Twitter beats sales estimates but warns of slowing user growth

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Twitter user growth, which has come in above 20% for the last five quarters, will slip to a percentage in the “low double digits” starting in this year’s second quarter, the company said.
(Associated Press)

Twitter Inc. reported fourth-quarter revenue Tuesday that topped analysts’ estimates, capitalizing on a robust holiday season for digital advertising, though the social network added fewer new users than projected and warned that audience gains in 2021 will slow compared with last year’s pandemic-fueled surge.

Revenue rose 28% to $1.29 billion, surpassing the average analyst prediction of $1.19 billion, according to data compiled by Bloomberg. Twitter’s shareholder letter cited “strong brand advertiser demand in the U.S.” as a driver of ad sales in the fourth quarter. Net income rose to $222 million, or 27 cents a share.

Twitter reported 192 million daily active users, 26% growth from a year earlier but shy of estimates for 193.4 million. Overall for 2020 the company’s daily user base grew by 40 million. The company credited the gains to “product improvements” and a series of major events that drew in audiences, including the U.S. presidential election and discussion around the COVID-19 pandemic.


It was a strong quarter for digital advertising companies in general, which were buoyed by the push toward online shopping during the pandemic. Facebook Inc., Alphabet Inc.’s Google, Snap Inc. and Pinterest Inc. all reported better-than-expected revenue for the period. Still, Twitter’s lackluster user additions could reignite concerns about long-term growth, especially after the company permanently banned then-President Trump in January.

Twitter has long argued that Trump’s presence on the platform didn’t meaningfully affect user growth, but it did raise Twitter’s public profile during his four years in office.

“We are a platform that is obviously much larger than any one topic or any one account,” Chief Executive Jack Dorsey told analysts Tuesday. He added that the majority of Twitter’s users are outside the U.S., and that the service has more than 50 accounts with over 25 million followers. He also said daily active users will probably grow more than 20% in the first quarter, which is when Trump was banned.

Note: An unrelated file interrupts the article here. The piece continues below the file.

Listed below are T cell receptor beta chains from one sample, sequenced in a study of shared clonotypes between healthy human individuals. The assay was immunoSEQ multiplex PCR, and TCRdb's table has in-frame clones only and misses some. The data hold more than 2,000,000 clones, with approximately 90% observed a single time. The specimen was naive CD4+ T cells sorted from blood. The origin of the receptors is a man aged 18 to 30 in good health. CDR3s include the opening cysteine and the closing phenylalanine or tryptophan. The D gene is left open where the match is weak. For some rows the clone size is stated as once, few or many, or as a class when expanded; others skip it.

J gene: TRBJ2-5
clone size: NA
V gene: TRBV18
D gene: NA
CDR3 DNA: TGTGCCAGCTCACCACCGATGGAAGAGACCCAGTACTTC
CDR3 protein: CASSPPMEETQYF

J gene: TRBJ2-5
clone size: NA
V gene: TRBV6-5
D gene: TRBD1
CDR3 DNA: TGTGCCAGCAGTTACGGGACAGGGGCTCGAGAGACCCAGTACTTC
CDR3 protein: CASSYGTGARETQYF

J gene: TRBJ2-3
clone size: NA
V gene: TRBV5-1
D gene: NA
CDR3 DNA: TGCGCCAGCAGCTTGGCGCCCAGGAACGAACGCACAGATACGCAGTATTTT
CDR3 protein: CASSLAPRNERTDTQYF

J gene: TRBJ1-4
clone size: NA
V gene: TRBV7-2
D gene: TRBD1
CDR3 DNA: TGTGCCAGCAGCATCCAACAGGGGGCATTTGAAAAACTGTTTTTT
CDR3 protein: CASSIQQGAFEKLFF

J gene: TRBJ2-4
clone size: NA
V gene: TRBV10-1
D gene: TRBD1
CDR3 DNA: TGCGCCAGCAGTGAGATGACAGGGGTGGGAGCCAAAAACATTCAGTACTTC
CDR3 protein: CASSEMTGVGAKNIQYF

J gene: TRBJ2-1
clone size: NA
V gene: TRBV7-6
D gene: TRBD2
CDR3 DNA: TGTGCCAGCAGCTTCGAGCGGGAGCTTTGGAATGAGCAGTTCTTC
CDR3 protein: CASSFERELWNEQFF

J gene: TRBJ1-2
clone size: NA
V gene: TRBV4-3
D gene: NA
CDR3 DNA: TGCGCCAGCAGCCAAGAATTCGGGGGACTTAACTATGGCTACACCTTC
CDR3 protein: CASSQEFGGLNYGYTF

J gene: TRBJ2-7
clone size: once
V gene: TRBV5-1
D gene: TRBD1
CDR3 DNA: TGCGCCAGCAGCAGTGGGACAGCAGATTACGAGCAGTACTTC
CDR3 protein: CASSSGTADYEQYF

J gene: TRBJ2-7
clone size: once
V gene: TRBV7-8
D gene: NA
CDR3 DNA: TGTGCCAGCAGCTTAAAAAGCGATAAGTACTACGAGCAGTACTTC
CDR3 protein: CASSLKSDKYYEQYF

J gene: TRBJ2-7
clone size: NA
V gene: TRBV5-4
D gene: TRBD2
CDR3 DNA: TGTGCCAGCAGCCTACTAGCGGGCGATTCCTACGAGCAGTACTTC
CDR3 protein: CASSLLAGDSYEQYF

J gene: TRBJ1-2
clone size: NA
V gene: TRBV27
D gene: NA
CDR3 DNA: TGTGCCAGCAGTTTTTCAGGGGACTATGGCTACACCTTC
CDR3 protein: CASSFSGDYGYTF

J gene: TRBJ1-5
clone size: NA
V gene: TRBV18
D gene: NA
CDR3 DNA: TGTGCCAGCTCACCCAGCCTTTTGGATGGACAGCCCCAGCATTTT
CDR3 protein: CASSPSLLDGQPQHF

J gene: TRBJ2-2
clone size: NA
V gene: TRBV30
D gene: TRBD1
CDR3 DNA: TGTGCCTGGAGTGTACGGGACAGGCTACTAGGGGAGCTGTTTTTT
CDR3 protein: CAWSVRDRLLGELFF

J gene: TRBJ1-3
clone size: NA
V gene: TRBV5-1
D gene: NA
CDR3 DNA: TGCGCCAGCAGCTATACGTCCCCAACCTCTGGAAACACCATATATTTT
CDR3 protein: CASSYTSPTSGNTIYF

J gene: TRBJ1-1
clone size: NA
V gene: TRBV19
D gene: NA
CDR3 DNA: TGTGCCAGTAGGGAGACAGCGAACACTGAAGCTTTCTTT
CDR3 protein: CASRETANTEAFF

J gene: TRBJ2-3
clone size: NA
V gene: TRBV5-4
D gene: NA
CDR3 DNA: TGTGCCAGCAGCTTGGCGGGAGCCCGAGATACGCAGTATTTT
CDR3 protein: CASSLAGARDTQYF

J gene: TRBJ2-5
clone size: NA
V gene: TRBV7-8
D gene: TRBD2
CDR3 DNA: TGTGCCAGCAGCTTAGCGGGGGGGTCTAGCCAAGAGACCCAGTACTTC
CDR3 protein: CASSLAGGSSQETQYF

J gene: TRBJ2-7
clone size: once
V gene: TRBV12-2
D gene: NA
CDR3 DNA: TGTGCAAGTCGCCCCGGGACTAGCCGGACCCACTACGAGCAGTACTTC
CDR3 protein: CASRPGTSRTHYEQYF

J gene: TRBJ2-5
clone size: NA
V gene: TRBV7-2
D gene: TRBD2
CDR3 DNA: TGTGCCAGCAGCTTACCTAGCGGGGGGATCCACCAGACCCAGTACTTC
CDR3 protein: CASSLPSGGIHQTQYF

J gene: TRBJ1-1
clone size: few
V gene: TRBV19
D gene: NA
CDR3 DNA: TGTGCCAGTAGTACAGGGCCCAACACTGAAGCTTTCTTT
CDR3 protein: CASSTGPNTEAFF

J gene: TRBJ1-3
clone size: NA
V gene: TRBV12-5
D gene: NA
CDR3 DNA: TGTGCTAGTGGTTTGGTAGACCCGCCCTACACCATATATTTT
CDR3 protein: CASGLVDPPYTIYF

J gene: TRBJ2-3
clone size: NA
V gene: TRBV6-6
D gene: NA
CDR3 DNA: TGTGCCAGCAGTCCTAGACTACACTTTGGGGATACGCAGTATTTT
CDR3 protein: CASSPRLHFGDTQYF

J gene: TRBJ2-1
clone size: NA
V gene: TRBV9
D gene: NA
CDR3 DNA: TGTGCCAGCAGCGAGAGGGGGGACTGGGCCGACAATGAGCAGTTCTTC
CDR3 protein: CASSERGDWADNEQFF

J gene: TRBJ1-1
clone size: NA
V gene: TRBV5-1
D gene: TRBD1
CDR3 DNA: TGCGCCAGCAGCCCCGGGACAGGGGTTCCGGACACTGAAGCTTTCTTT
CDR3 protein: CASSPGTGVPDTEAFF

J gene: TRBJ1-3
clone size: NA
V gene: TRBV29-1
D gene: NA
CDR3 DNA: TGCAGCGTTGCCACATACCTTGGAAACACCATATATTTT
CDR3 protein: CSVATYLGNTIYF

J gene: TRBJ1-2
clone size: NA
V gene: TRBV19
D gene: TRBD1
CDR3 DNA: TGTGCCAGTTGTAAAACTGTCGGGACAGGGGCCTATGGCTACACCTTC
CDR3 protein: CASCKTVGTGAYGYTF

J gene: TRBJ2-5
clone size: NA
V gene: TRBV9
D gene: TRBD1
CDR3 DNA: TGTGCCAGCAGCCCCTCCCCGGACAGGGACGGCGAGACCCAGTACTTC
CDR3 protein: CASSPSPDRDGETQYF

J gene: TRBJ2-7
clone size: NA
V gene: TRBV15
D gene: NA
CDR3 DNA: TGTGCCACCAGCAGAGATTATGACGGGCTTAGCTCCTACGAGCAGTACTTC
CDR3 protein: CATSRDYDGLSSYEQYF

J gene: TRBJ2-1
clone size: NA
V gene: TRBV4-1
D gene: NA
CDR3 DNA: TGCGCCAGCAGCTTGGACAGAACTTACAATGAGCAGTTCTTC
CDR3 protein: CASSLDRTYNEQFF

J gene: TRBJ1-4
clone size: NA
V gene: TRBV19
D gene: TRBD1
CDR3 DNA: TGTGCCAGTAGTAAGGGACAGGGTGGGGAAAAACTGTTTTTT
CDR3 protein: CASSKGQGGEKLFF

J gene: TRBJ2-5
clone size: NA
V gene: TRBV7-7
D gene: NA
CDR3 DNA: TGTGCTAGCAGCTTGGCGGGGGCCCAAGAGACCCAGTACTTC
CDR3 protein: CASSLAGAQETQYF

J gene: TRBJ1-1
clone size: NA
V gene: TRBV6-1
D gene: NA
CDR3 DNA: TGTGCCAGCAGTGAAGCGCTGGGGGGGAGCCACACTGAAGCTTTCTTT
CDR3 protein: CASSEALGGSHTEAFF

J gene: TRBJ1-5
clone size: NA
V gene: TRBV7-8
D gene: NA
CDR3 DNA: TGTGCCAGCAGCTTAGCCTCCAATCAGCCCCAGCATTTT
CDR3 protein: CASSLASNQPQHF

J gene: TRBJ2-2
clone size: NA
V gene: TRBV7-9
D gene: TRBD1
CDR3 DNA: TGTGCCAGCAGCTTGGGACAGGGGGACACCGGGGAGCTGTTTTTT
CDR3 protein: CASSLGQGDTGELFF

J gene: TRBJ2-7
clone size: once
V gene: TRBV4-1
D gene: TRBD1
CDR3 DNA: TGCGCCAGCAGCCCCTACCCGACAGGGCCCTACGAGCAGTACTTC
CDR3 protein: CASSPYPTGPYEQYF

Last quarter Twitter added 1 million new users in the U.S. and now has 37 million average daily users in its most profitable market.

Shares rose about 2% in extended trading after closing at $59.87. The stock has gained about 62% in the past year, reaching its highest level since 2014.

User growth, which has come in above 20% for the last five quarters, will slip to a percentage in the “low double digits” starting in the second quarter, Twitter said in a statement. “Looking beyond Q1, the significant pandemic-related surge we saw last year continues to create challenging comps,” the company said in its letter to shareholders.


Twitter projected first-quarter revenue of $940 million to $1.04 billion. Analysts estimated it would be $983.4 million.

The San Francisco company said it expects a “modest” effect on its advertising business from Apple Inc.’s upcoming changes to the iOS 14 mobile operating system, which could make it harder for companies to track and then re-target users with ads. Rival Facebook has said the changes could pose a serious threat to its business, but Twitter depends less on targeted ads, and relies more on brand advertising, which typically includes more general messaging and targeting.

The company highlighted revenue from ads that promote mobile app installs, called MAP ads, which Twitter worked to improve in the last year. MAP ads generated more than $300 million in revenue in 2020, which was unchanged from a year earlier, though Twitter said sales from MAP ads improved more than 50% in the fourth quarter.

Twitter has been exploring subscription services to add revenue streams other than advertising. Multiple internal teams are researching subscription products, though executives have said that such initiatives are still a long way off.

The company didn’t mention subscriptions in its shareholder letter Tuesday, and Chief Financial Officer Ned Segal said there was “nothing new to report” when asked about subscriptions on the call.